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File:Dreamfaces 1028.jpg

Wait... is that a Pixar character?

"Do you feel the taunting power of my eyebrow?"
Megamind, Megamind: The Button of Doom

You know that face. The clever, asymmetrical smirk. The similarly crooked eyebrows. The intense stare-down that comes at you from the promo posters. It's the expression that tells you the hero is going to be up to no good, and is much cooler than any of those classic, mainstream, conformist wimps those other studios produce... except the character him or herself never, or rarely, makes that face to begin with in the show! It's usually a way to get audiences to see a particular film over another, and promises a very different tone than what we're used to. It's the facial expression form of hip, sassy and snarky dialogue.

This trope pertains to faces seen outside of the body of the film or TV show and only in marketing material... in posters, billboards, ads, etc. Otherwise, it would be a No Fourth Wall or an Aside Glance.

Films produce advertising and posters as various stages of production and all of these are meant to be teasers. The stuff that comes first is normally dominated by faces staring at you because that's the only thing finalized at that point (if all the poster maker knows is that the film stars Sean Connery and he shoots some people, then all we're going to get is Sean Connery Is Going to Shoot You). So the Dreamworks Face is one of numerous stock attractive faces. For instance, you may have also seen the "everyone is smiling, bright eyes and maybe waving at you".

Named after this memetic picture, that originally tried to prove how generic the Dreamworks movie concepts are, including their posters. As others pointed out in reaction, Disney-Pixar, and practically every other studio also uses this face (note Cars in the page image), and it occasionally cropped up in works made before Dreamworks was even around. So, even though it's not a Dreamworks-exclusive trope, it is still commonly associated with them. Also, this trope is not limited to Western Animation, for it can be applied to all forms of media.

See also Mascot with Attitude, though in this case the character needn't have attitude in the actual work. Moe Stare is a similar trope in how it advertises by appealing to emotion (in that case, a Warm and Fuzzy Feeling rather than a challenge.)


Animated Film

  • This is Older Than They Think: The Looney Tunes did this a lot of times in show cards and cel artwork, especially in Chuck Jones' work.
  • Used in every (or most) Dreamworks animated film posters, where it may be the Trope Codifier. The image above explains it.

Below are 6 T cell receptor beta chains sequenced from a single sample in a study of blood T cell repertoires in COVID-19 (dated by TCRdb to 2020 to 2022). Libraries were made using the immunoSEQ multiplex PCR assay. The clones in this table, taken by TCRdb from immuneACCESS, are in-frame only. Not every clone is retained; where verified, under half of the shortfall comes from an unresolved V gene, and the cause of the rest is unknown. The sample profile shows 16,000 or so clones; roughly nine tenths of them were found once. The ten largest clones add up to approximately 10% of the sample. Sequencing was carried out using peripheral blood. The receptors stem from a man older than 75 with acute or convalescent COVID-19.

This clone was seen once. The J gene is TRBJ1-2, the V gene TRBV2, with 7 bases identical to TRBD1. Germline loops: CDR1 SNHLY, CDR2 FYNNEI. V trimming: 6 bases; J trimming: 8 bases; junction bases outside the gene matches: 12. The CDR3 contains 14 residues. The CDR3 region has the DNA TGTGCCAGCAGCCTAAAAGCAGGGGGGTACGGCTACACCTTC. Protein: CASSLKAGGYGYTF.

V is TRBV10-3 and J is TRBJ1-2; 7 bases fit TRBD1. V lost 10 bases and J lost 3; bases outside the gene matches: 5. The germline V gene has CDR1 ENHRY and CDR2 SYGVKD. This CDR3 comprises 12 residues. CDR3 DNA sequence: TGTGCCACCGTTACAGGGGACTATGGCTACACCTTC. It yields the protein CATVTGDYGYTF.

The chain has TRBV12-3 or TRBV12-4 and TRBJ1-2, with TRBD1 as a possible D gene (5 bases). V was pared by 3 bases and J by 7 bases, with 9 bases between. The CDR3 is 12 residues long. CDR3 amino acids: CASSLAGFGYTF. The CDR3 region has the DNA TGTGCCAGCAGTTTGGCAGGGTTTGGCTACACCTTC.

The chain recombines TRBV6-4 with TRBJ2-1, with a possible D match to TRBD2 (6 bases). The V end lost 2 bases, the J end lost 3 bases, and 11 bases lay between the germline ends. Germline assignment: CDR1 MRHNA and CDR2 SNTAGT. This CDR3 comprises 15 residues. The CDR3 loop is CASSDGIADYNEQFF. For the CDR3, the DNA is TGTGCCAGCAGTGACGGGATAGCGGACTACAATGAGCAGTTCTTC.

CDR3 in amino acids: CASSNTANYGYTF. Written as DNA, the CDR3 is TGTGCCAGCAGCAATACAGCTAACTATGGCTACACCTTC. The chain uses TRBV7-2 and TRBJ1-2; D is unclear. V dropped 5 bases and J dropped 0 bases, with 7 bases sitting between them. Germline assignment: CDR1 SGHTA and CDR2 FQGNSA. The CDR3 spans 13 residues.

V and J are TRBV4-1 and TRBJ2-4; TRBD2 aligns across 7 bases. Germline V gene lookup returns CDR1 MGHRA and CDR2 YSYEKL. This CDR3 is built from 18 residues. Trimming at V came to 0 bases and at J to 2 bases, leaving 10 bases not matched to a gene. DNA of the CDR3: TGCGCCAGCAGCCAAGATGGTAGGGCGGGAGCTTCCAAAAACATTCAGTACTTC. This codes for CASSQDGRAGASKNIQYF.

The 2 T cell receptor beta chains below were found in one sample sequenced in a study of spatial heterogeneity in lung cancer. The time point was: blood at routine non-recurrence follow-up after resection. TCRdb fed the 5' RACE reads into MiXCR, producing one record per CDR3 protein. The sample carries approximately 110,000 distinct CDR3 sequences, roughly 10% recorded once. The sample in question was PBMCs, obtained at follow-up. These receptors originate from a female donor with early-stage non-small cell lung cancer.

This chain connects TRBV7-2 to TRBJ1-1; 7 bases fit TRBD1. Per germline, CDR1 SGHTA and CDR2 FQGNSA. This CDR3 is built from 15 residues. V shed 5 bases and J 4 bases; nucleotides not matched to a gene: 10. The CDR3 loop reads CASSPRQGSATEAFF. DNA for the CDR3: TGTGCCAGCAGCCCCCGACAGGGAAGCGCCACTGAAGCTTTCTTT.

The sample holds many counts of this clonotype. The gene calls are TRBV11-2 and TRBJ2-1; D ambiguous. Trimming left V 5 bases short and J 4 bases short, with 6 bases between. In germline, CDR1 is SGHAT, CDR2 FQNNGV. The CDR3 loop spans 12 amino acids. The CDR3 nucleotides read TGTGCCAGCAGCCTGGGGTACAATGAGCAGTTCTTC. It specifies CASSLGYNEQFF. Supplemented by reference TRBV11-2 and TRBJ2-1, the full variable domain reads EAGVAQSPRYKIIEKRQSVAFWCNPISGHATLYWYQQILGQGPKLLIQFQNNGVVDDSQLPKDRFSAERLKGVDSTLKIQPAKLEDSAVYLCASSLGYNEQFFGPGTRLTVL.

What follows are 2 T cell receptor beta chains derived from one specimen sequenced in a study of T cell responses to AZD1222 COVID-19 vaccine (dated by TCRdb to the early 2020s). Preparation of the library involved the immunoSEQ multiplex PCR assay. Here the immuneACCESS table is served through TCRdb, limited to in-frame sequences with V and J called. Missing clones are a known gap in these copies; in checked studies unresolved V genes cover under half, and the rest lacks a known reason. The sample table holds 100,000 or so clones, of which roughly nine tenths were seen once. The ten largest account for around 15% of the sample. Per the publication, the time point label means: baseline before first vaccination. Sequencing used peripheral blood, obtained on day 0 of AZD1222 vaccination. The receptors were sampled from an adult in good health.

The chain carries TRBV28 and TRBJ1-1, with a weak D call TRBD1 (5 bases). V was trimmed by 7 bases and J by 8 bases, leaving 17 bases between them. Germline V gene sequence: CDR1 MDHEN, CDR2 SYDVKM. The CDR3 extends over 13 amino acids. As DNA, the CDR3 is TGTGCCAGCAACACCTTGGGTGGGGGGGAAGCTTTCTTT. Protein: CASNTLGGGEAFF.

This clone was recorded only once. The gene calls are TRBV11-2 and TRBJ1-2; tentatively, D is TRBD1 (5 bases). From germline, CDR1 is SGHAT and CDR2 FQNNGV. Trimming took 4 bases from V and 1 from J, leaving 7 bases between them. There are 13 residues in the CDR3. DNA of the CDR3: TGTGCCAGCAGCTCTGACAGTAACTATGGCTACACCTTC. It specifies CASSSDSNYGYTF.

• Moviebob blew a fuse over this in his already-not-too-positive review of Shrek 4: "Everyone. Wears. The same. Fucking. Smirk.", with each word illustrated by a screenshot of a DreamWorks character.
  • Sometimes used in Pixar's posters. Lightning McQueen and even Buzz Lightyear, in particular. The poster for Cars had Lightning covered in a vehicle hood with only the corner lifted to reveal the smile.
    • The poster for Cars 2 included all four main characters doing it now!
  • Disney's been doing this more often lately. Ads for Bolt, Meet the Robinsons, and Home on the Range all included this. The dot-eyed Chicken Little even managed to do this sometimes.
    • The minimalist poster for Tangled had Rapunzel and Flynn side by side, looking at the audience deviously behind a sea of hair. Those who see the film know that Rapunzel is actually polite and cheery at heart and only rarely gets devious when necessary. It's equally as unnecessary as the rest of the movie's Totally Radical style ad campaigns.
    • Disney was associated with a Bollywood animated musical called Roadside Romeo, and pretty much all the posters featured this.
    • These posters for Mars Needs Moms.
  • Horton does this on the poster for Blue Sky's Horton Hears a Who. It's more jarring if you're only familiar with the humbler Horton from the 1970's Chuck Jones special!
  • The DVD and 'Art Of' cover for Coraline. This is a curious case, as the posters released before the movie had Coraline in a suspicious or frightened expression to tell viewers that this is will be scarier than a typical family film. While she is normally a sarcastic girl, she does spend the majority of the film scared.
  • Planet 51.
  • Balto on the cover for Wolf Quest.
  • Even DisneyToon films get in on the act! Shortly before the We Are One Song In The Lion King 2: Simba's Pride, Simba makes this face. See here

Comic Books

Live Action Film

Live Action Television

Video Games

Web Original

Western Animation


  • A drawing tutorial in Lackadaisy lists this among "things to unlearn," and the character making this face gets smacked so hard his eyebrows pop off.


  • In this leaked teaser for the scrapped Thundercats CGI movie, this appears to be Lion-O's default expression.
  • Explicity avoided in John Kricfalusi's cartoons--he hates this expression so much that he forbids any of his artists from ever drawing it--and that includes any expression that even remotely resembles it, including non-cocky smirks or eyebrows raised out of curiosity.
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